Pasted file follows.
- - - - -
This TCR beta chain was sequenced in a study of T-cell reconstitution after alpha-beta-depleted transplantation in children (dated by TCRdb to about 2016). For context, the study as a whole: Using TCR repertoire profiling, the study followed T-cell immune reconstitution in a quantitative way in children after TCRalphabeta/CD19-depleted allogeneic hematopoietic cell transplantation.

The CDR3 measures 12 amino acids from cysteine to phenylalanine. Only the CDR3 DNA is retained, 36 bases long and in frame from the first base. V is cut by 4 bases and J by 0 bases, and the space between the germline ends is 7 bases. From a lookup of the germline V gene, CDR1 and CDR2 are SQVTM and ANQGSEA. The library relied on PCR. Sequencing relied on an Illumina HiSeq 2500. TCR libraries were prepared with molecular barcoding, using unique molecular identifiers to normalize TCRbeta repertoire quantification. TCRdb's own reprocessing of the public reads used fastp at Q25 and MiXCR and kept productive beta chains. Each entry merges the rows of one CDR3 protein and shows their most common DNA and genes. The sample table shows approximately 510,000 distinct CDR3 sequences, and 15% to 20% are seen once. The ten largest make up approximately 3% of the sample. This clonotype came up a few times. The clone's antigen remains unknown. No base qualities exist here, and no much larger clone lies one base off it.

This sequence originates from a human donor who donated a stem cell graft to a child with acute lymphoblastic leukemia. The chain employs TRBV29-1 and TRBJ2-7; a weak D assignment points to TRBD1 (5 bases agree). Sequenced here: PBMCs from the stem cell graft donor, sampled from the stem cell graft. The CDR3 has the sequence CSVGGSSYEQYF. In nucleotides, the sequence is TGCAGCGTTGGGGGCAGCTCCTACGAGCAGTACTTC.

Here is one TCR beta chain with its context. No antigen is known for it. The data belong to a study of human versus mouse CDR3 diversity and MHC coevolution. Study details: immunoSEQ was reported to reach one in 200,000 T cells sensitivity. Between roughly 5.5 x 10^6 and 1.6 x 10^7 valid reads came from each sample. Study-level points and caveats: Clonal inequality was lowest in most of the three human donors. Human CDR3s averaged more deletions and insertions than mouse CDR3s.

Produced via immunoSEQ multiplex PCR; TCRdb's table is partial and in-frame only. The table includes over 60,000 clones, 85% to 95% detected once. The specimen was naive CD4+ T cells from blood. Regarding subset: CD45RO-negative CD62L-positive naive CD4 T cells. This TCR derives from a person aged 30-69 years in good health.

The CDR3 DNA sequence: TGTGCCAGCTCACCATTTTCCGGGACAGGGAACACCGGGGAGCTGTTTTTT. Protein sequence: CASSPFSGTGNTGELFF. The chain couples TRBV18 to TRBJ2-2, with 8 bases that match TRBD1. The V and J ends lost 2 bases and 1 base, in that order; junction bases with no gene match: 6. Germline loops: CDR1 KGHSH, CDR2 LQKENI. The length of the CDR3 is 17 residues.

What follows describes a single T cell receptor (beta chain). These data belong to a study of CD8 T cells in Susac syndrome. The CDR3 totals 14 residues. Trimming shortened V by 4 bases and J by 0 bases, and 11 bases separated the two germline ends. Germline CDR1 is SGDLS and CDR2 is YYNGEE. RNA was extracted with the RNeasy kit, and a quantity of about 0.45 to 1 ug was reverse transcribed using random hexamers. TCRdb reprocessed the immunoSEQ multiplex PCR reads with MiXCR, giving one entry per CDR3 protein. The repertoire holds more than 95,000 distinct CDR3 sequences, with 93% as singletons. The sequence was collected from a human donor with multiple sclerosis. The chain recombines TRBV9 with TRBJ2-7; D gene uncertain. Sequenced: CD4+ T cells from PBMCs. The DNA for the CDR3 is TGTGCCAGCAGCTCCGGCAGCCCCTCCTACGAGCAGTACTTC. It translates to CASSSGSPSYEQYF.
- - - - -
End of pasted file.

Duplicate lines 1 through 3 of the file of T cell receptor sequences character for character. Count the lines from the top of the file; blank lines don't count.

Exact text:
This TCR beta chain was sequenced in a study of T-cell reconstitution after alpha-beta-depleted transplantation in children (dated by TCRdb to about 2016). For context, the study as a whole: Using TCR repertoire profiling, the study followed T-cell immune reconstitution in a quantitative way in children after TCRalphabeta/CD19-depleted allogeneic hematopoietic cell transplantation.

The CDR3 measures 12 amino acids from cysteine to phenylalanine. Only the CDR3 DNA is retained, 36 bases long and in frame from the first base. V is cut by 4 bases and J by 0 bases, and the space between the germline ends is 7 bases. From a lookup of the germline V gene, CDR1 and CDR2 are SQVTM and ANQGSEA. The library relied on PCR. Sequencing relied on an Illumina HiSeq 2500. TCR libraries were prepared with molecular barcoding, using unique molecular identifiers to normalize TCRbeta repertoire quantification. TCRdb's own reprocessing of the public reads used fastp at Q25 and MiXCR and kept productive beta chains. Each entry merges the rows of one CDR3 protein and shows their most common DNA and genes. The sample table shows approximately 510,000 distinct CDR3 sequences, and 15% to 20% are seen once. The ten largest make up approximately 3% of the sample. This clonotype came up a few times. The clone's antigen remains unknown. No base qualities exist here, and no much larger clone lies one base off it.

This sequence originates from a human donor who donated a stem cell graft to a child with acute lymphoblastic leukemia. The chain employs TRBV29-1 and TRBJ2-7; a weak D assignment points to TRBD1 (5 bases agree). Sequenced here: PBMCs from the stem cell graft donor, sampled from the stem cell graft. The CDR3 has the sequence CSVGGSSYEQYF. In nucleotides, the sequence is TGCAGCGTTGGGGGCAGCTCCTACGAGCAGTACTTC.